images from a soldier who was there.
I remember that day as if it was right now, as if I am still 21, and still in shock from the waves of newscasts, phone calls, questions, and tears. It was a day that shattered the glass between my present and my future. “It happened. It finally happened.” That was the sentence I most heard my internal voice say that bizarre fall day.
I was asleep initially, in the peace of Pacific Standard Time. Then awakened by my friend Sheri pounding on first my front door and next my bedroom door. My roommate had already left for work. Sheri blurted out something like, “A plane hit the World Trade Center! I came to tell you! Get up!” Despite the urgency in her voice, I assumed it was an ordinary plane crash. I thanked her for letting me know and went back to sleep.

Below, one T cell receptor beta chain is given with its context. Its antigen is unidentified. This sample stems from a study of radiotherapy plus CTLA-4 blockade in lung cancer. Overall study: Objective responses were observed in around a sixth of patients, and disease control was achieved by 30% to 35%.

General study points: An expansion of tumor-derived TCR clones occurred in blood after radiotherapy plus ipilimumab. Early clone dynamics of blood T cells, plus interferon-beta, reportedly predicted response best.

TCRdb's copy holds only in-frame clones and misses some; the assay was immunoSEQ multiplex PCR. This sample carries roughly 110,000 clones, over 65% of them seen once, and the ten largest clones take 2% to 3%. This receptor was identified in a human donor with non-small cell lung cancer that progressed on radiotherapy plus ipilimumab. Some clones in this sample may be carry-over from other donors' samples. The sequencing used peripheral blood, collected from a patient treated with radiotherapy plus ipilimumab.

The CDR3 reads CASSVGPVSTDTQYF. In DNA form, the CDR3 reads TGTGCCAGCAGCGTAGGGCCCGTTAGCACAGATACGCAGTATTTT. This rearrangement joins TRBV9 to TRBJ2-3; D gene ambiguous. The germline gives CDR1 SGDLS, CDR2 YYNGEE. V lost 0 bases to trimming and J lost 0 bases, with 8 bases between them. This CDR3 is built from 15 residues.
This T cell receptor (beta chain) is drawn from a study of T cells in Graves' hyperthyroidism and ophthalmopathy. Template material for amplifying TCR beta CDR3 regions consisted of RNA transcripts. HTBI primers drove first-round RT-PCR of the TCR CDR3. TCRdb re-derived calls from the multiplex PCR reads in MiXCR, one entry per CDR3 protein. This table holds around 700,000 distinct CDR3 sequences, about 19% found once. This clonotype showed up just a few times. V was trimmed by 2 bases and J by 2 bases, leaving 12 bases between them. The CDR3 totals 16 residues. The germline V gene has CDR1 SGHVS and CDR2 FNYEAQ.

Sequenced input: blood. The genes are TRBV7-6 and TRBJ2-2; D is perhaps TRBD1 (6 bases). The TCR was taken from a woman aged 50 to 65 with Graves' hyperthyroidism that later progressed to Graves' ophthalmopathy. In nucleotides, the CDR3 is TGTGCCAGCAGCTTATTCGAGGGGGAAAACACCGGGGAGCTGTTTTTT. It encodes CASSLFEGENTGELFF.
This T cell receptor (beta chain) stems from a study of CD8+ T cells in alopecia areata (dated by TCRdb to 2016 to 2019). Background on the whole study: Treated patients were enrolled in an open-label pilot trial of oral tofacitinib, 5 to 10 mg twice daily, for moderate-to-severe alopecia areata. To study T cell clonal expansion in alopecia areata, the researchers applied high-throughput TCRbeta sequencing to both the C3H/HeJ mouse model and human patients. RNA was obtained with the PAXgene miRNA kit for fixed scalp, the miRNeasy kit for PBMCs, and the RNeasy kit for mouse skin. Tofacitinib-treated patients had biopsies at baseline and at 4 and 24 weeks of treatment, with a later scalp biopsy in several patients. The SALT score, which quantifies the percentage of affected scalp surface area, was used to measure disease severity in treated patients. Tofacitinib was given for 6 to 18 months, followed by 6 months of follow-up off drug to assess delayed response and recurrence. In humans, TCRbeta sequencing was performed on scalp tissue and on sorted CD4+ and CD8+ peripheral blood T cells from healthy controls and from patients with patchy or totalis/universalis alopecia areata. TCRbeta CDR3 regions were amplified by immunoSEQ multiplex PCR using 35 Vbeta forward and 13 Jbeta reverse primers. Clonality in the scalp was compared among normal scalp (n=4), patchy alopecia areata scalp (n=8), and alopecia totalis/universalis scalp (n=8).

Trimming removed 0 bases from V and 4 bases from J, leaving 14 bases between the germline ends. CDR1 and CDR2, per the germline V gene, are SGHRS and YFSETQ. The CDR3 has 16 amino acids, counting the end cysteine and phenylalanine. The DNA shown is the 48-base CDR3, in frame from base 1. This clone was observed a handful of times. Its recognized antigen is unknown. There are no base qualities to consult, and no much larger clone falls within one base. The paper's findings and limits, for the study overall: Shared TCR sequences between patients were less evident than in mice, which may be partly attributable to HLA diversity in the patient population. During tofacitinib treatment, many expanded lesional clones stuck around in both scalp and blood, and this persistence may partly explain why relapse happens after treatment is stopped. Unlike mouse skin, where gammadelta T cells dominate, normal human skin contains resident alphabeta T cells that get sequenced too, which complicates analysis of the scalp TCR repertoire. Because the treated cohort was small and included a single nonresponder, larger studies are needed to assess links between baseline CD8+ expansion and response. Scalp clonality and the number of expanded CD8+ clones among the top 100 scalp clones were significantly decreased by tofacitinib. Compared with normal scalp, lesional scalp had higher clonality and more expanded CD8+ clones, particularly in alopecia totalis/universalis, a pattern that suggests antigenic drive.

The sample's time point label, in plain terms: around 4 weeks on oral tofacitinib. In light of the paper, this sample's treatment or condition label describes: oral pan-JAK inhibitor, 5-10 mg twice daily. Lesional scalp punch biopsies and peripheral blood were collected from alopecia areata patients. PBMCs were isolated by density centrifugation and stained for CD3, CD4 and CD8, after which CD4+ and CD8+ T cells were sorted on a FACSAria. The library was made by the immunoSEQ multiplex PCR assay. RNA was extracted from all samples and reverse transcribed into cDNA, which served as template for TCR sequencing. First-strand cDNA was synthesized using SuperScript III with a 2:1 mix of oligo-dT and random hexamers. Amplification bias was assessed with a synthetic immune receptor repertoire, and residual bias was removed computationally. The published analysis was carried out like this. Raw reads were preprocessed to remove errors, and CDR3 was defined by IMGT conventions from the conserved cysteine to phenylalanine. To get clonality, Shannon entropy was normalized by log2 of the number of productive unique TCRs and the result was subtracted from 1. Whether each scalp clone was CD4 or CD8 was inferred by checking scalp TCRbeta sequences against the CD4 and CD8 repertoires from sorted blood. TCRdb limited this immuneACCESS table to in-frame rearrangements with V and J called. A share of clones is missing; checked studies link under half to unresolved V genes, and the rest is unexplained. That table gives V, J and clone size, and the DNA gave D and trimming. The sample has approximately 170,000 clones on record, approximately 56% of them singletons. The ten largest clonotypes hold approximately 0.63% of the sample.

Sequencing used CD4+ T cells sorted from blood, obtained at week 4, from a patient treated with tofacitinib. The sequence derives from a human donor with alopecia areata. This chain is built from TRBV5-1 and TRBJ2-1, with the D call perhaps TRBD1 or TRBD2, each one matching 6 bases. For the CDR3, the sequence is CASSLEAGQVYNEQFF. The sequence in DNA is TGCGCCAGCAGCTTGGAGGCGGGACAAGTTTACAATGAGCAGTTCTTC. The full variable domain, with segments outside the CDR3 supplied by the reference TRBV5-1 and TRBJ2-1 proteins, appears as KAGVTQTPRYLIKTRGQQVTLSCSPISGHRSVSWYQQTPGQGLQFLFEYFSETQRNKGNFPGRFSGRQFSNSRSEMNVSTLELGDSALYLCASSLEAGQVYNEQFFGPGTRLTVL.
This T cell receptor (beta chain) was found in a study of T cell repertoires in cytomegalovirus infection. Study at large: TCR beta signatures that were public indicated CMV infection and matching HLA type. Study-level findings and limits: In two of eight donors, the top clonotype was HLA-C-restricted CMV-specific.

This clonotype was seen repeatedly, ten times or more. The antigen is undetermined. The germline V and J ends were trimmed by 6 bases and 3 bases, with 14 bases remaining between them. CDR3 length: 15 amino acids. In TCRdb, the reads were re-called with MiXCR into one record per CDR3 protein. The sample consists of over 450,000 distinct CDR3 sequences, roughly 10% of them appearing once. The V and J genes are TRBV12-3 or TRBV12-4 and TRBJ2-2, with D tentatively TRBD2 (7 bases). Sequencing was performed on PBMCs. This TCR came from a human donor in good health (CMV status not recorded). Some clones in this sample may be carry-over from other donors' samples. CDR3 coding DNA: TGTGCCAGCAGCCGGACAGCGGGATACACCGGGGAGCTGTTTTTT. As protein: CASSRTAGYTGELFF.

It was shortly before 7am.
Within a few minutes my roommate Becky called me from work, “Dawn, terrorists flew two planes into the World Trade Center in New York City. They think this is part of a bigger terrorist plot. It’s really severe. You need to turn on the news.”
With this new bit of information, I felt my soul shake. I thanked Becky, said goodbye, and went to the TV. What I saw held an eerie resonance. I had been passionate about the Middle East for five years. I’d spent hours upon hours on my floor weeping and praying for terrorists to be set free from their darkness and to meet Jesus. I knew there was an angry plot beyond anything we’d thought of, hatching somewhere in a group of Muslim extremists. I’d known that for years. And suddenly, in a painful onslaught of hate and deception, those plans struck America: sweet, beautiful, where-I’m-from, America.